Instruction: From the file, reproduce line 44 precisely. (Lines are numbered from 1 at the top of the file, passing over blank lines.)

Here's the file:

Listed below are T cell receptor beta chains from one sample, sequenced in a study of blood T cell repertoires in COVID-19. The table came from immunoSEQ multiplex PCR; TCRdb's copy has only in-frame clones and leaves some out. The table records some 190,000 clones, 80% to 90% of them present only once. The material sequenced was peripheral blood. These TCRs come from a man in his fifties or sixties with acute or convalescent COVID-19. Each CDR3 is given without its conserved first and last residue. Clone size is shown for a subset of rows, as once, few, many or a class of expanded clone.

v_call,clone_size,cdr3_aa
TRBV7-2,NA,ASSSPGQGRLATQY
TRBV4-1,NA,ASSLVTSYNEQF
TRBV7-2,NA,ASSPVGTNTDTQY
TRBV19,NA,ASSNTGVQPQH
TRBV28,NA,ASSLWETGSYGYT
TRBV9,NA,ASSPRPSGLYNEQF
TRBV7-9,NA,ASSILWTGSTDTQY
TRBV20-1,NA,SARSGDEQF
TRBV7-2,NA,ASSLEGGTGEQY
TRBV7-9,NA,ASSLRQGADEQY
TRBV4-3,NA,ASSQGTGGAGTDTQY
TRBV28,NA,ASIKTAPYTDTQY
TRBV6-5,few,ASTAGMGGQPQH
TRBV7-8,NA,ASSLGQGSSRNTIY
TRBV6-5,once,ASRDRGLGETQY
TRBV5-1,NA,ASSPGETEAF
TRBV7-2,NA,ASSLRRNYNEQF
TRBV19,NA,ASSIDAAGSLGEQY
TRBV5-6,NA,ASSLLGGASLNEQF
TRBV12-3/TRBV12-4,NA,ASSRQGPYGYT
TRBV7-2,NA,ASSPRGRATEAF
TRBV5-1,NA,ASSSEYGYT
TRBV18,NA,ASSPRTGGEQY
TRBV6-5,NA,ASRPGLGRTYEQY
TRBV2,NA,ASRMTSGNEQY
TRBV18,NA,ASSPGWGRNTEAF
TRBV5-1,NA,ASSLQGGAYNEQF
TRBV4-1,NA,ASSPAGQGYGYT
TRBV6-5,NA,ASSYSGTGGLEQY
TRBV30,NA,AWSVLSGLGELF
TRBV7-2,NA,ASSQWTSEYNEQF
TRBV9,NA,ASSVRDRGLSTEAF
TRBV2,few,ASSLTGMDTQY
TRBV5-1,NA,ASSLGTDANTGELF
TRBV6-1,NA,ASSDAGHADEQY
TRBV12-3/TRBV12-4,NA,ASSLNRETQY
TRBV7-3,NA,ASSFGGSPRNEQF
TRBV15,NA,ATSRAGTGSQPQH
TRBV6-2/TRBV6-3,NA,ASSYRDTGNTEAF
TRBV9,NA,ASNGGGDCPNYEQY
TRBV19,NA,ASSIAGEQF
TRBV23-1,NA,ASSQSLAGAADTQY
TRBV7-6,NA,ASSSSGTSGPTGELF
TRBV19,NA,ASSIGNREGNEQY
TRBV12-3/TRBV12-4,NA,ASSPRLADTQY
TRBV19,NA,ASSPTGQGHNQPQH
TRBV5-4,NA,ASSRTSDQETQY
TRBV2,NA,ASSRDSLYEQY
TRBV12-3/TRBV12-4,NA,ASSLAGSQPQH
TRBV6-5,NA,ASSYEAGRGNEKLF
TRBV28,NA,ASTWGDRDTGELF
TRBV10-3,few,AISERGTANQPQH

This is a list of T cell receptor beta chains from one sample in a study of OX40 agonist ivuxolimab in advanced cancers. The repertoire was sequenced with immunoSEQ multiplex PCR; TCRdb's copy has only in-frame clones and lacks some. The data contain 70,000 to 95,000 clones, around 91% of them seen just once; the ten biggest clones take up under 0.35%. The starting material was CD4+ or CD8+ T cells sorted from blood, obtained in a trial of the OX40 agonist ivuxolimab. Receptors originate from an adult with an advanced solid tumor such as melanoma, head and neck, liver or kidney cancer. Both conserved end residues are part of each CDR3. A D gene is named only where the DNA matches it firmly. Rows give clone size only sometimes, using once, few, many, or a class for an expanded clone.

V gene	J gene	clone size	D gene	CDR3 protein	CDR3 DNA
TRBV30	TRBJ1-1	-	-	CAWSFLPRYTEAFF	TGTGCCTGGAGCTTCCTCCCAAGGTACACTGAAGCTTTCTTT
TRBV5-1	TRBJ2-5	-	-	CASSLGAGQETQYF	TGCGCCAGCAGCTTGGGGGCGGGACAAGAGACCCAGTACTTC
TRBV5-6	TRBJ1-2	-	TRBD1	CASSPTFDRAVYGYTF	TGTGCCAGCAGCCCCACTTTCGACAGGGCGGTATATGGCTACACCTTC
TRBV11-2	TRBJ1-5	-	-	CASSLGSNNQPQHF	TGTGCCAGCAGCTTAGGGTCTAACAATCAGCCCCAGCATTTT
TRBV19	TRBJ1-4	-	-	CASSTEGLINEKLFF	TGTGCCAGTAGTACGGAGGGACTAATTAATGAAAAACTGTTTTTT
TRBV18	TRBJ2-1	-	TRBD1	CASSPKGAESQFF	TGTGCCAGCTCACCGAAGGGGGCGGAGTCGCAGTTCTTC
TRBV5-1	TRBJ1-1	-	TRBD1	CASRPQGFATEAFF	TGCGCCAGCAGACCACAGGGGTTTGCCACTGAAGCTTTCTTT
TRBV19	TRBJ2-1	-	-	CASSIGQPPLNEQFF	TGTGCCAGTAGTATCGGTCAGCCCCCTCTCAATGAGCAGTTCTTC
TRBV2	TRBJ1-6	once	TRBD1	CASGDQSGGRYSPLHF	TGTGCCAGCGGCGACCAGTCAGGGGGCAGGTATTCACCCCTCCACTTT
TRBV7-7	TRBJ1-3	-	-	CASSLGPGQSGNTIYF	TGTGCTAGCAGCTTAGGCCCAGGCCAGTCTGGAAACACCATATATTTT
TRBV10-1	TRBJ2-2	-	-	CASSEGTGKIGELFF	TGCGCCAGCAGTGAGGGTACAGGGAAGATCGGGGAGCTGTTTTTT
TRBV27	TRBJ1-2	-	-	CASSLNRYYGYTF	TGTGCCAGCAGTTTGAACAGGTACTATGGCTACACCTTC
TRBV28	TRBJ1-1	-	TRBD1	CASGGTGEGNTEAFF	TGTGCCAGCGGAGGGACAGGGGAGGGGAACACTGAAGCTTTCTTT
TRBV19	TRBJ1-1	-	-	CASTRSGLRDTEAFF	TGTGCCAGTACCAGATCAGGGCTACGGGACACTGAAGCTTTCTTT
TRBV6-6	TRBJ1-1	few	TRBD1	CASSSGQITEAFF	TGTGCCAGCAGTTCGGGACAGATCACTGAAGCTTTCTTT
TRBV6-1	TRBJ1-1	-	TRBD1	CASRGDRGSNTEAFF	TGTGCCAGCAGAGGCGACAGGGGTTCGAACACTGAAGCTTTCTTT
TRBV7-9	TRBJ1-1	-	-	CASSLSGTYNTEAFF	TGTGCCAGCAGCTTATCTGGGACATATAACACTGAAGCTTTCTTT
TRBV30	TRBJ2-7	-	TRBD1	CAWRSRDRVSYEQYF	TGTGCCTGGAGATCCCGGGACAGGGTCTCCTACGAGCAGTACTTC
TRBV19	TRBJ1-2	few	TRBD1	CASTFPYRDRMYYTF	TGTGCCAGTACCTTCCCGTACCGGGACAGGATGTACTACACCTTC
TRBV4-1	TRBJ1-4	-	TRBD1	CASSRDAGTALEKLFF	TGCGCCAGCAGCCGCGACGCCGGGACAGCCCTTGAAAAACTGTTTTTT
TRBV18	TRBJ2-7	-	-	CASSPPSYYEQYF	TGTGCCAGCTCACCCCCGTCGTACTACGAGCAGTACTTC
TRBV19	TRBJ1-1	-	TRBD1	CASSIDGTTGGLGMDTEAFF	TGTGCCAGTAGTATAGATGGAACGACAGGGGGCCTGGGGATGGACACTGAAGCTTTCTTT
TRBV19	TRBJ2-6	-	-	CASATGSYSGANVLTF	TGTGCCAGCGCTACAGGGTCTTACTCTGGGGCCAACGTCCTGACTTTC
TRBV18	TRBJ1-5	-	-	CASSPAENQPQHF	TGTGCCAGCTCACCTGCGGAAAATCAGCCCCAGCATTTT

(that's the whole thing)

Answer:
TRBV23-1,NA,ASSQSLAGAADTQY